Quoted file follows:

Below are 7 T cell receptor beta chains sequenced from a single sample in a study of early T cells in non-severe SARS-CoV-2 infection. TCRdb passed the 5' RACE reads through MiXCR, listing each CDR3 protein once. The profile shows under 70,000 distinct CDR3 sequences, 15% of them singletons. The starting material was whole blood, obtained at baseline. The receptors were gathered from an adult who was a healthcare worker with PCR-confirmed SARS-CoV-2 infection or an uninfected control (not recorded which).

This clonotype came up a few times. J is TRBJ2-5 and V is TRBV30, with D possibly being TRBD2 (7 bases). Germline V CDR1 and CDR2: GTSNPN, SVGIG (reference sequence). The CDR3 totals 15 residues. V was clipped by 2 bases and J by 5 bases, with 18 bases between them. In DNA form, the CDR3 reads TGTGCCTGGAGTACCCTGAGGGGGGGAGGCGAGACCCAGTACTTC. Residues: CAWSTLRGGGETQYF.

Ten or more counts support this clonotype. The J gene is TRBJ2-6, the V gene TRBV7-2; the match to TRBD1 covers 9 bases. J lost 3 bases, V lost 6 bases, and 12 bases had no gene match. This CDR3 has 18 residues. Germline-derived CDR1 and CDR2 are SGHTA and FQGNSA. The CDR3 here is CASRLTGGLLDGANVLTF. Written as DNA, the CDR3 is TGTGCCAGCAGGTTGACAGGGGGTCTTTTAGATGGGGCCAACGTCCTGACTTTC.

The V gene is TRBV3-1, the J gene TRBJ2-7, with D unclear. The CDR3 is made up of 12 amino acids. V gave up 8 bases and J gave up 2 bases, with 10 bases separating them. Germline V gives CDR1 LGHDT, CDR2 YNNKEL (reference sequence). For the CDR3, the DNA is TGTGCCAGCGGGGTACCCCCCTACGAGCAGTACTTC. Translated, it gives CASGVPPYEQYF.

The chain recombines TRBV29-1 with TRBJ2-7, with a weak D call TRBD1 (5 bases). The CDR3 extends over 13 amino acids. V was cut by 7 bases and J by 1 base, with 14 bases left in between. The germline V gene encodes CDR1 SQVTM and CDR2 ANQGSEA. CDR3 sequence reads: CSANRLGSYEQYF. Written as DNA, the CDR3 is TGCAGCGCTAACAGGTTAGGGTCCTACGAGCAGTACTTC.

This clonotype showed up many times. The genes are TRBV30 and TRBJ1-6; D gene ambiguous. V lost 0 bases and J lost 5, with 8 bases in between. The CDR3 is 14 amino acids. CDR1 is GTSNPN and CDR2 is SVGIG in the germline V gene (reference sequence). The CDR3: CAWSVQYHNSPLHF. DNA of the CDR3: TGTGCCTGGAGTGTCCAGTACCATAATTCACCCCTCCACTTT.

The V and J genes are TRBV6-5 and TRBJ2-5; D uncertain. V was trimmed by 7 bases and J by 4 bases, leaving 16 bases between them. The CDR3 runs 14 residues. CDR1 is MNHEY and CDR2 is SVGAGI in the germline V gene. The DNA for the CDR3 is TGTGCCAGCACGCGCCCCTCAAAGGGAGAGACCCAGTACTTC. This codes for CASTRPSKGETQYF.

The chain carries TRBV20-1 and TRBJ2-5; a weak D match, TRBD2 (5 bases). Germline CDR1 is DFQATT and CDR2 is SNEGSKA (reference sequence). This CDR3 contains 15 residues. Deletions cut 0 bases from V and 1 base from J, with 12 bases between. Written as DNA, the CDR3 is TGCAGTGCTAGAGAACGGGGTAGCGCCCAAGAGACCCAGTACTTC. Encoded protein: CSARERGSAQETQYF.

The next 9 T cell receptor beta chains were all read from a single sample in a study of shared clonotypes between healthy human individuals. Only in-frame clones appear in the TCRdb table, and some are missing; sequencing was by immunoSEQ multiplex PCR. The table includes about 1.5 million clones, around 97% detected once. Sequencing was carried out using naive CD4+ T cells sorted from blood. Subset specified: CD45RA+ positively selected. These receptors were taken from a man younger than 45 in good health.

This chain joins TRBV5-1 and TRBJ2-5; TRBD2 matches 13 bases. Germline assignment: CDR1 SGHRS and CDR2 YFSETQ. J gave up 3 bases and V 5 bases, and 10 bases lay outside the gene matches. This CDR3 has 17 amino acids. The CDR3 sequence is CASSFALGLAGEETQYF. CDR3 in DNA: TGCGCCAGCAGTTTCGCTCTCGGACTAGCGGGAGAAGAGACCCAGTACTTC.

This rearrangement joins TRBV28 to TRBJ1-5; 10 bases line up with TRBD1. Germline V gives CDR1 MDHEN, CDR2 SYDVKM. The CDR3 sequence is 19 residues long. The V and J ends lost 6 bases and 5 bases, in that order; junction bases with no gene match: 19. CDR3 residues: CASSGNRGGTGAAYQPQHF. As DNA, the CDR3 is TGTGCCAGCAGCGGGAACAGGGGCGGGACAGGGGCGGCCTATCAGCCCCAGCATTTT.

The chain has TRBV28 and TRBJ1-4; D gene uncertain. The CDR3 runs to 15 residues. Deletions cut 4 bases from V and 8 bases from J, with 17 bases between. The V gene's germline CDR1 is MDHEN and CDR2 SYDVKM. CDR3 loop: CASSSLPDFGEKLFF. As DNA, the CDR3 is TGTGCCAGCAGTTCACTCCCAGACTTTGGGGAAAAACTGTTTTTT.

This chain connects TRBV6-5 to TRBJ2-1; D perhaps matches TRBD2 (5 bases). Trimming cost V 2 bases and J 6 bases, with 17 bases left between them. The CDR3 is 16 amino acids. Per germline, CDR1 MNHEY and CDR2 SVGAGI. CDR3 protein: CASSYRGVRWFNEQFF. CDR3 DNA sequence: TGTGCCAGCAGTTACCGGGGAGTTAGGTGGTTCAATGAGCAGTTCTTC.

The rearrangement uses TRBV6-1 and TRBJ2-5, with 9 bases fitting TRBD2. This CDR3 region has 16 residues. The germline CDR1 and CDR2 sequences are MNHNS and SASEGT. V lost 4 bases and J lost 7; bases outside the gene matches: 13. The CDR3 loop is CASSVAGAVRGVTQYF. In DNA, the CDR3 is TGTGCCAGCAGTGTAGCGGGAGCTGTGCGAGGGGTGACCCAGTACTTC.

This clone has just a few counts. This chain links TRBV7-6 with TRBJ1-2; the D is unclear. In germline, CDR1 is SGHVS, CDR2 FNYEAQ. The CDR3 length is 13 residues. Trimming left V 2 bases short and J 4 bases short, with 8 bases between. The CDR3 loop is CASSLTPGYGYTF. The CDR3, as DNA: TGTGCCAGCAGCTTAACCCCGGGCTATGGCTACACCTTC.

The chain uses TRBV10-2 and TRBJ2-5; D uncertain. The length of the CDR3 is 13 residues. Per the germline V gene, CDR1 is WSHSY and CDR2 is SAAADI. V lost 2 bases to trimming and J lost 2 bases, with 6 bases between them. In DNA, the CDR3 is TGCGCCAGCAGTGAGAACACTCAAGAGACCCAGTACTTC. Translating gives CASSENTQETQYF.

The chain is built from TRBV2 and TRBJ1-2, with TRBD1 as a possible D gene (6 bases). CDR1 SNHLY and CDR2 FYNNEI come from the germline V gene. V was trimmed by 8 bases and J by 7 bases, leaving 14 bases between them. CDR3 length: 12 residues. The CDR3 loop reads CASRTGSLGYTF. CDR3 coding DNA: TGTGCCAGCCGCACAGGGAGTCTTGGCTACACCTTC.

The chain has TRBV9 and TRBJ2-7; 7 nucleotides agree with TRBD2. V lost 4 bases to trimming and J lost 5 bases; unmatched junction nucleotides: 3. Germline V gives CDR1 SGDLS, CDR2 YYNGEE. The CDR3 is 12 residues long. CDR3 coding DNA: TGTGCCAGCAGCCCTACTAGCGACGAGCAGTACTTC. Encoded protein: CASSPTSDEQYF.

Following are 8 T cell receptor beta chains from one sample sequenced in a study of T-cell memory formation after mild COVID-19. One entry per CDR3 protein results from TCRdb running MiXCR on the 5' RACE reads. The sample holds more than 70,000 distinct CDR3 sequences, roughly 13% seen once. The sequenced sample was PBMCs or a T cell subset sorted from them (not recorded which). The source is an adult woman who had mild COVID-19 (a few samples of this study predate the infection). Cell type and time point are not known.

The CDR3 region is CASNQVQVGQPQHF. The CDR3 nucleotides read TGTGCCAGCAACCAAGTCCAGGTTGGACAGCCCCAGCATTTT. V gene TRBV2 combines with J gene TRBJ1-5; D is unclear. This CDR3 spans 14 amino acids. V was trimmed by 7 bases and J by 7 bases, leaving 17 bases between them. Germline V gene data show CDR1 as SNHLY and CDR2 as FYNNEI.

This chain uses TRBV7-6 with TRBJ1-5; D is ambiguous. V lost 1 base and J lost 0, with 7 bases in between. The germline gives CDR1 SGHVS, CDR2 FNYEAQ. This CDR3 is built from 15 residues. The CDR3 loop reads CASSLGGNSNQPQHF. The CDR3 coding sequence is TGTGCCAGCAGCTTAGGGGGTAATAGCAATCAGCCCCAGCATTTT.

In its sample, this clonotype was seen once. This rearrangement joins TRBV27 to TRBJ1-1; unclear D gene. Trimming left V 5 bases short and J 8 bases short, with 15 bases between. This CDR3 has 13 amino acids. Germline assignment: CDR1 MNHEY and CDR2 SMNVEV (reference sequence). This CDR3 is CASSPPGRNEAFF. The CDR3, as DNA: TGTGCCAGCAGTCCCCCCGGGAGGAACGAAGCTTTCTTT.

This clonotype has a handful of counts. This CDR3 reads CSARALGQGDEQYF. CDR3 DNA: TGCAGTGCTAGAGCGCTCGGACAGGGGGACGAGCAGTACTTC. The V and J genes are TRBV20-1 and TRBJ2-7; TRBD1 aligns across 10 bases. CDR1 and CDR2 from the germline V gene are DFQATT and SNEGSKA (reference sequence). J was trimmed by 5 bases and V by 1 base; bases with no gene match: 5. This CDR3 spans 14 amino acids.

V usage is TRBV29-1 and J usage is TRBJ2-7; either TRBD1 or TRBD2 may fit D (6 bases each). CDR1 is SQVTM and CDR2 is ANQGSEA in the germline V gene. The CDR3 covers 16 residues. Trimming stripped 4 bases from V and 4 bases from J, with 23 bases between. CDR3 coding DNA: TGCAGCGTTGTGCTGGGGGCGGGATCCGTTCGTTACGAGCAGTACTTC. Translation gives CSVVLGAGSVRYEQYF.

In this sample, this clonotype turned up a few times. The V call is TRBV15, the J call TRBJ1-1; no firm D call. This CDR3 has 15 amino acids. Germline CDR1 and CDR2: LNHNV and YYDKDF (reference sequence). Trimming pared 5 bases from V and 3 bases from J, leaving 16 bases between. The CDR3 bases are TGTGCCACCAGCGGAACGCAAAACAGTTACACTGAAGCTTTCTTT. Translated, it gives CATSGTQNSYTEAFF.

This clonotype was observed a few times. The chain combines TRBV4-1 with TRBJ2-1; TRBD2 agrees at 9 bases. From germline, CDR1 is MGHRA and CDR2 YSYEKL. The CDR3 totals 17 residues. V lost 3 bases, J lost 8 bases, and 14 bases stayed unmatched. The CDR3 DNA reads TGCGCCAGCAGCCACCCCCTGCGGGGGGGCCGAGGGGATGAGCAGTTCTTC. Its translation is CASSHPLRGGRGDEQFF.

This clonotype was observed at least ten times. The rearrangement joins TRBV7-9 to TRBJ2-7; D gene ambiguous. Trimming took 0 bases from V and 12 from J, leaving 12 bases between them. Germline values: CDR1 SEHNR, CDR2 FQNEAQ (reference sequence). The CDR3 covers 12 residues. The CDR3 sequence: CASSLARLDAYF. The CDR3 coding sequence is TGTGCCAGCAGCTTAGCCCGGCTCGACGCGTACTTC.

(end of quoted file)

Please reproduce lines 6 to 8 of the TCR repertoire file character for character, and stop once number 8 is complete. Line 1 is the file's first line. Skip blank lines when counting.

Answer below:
This clonotype showed up many times. The genes are TRBV30 and TRBJ1-6; D gene ambiguous. V lost 0 bases and J lost 5, with 8 bases in between. The CDR3 is 14 amino acids. CDR1 is GTSNPN and CDR2 is SVGIG in the germline V gene (reference sequence). The CDR3: CAWSVQYHNSPLHF. DNA of the CDR3: TGTGCCTGGAGTGTCCAGTACCATAATTCACCCCTCCACTTT.

The V and J genes are TRBV6-5 and TRBJ2-5; D uncertain. V was trimmed by 7 bases and J by 4 bases, leaving 16 bases between them. The CDR3 runs 14 residues. CDR1 is MNHEY and CDR2 is SVGAGI in the germline V gene. The DNA for the CDR3 is TGTGCCAGCACGCGCCCCTCAAAGGGAGAGACCCAGTACTTC. This codes for CASTRPSKGETQYF.

The chain carries TRBV20-1 and TRBJ2-5; a weak D match, TRBD2 (5 bases). Germline CDR1 is DFQATT and CDR2 is SNEGSKA (reference sequence). This CDR3 contains 15 residues. Deletions cut 0 bases from V and 1 base from J, with 12 bases between. Written as DNA, the CDR3 is TGCAGTGCTAGAGAACGGGGTAGCGCCCAAGAGACCCAGTACTTC. Encoded protein: CSARERGSAQETQYF.